If the foregoing action of the board was taken in the exercise of untrammeled "business judgment", that is the end of the matter. But if, as alleged, defendants exercised such domination and control over the board of Fund that it did not really discharge its duty to do what was best for Fund, then defendants breached their fiduciary duty. This is not then, strictly speaking, a case where defendants have allegedly diverted a corporate opportunity. Rather, if proved, it is a case where defendants have abused their fiduciary power by preventing the possibility that Fund's board could have developed another opportunity directly with the prospective purchaser of the Management shares.
Since, in my view, the domination and control of the non-affiliated members of the Fund board and the improper use thereof by defendants is in dispute, despite the sworn statements by such directors that they were not so influenced, the issue must be tried.
If an abuse of fiduciary position is proved, it is pertinent to consider the measure of recovery for Fund. Parenthetically, plaintiff presumably would agree that even if successful on both theories he could not have a double recovery. Initially, it will not be possible to find what dollar benefit, if any, Fund might have recovered had there been no breach of duty. If the sellers received only the fair value of their shares in their hands one could not say that they personally benefitted by their breach of duty. Indeed, proof that they received only fair value would be evidence that they did not exercise domination and control over the Fund board. But, if defendants received more than "fair value" and if the breach of duty is proved, I believe the excess over fair value should belong to Fund. I say this because defendants should not be permitted to profit by their breach of duty.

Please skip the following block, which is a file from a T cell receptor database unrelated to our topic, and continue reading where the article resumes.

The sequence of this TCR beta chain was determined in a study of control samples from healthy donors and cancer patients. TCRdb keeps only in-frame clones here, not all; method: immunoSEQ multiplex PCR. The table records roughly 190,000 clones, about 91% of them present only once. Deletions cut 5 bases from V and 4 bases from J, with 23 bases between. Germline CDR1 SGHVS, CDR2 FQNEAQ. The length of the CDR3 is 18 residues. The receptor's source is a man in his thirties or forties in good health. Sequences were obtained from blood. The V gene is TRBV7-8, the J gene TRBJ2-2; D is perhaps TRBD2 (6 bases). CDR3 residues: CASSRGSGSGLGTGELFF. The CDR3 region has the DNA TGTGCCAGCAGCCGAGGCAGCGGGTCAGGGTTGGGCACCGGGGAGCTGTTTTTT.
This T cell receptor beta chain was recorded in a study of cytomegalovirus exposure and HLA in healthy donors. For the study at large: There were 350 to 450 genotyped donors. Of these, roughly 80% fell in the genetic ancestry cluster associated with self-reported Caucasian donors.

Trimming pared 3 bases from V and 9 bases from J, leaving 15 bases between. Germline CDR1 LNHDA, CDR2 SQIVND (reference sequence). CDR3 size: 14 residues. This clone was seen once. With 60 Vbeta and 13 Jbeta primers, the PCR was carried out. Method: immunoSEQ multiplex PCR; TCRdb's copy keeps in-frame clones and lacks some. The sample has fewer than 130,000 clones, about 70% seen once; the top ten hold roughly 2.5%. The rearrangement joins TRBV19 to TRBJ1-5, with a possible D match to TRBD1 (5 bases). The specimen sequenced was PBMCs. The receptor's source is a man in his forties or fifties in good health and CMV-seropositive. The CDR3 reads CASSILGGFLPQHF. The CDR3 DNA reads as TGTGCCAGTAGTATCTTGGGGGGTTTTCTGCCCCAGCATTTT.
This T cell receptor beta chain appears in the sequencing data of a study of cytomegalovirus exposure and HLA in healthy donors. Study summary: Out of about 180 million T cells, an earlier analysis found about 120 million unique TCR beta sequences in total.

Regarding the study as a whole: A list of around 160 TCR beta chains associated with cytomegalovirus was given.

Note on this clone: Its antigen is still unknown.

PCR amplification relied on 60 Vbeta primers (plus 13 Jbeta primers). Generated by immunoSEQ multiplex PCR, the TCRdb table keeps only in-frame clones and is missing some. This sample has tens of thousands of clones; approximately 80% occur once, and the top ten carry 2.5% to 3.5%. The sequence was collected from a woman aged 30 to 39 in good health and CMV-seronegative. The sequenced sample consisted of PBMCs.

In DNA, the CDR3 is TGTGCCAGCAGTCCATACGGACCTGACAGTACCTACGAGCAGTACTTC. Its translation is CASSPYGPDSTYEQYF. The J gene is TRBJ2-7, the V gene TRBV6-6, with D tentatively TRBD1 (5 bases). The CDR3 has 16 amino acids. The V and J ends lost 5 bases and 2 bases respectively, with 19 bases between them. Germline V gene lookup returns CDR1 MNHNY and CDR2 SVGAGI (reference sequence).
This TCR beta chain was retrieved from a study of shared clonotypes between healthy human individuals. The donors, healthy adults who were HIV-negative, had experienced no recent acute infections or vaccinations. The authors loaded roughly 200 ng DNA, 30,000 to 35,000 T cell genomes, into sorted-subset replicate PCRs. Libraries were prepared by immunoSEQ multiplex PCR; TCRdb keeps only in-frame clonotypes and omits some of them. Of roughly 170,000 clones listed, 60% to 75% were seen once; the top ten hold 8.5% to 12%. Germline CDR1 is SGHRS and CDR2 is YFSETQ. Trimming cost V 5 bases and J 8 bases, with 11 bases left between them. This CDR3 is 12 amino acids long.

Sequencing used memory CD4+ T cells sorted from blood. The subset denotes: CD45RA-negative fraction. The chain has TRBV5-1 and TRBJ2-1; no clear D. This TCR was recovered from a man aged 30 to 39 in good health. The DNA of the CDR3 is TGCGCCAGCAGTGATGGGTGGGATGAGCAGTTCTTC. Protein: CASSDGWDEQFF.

I should add that "fair value" here will embrace the same factors as are found to be relevant to that issue in the first point discussed. I do not consider the Insurance Securities Inc. case controlling on this issue for reasons already given.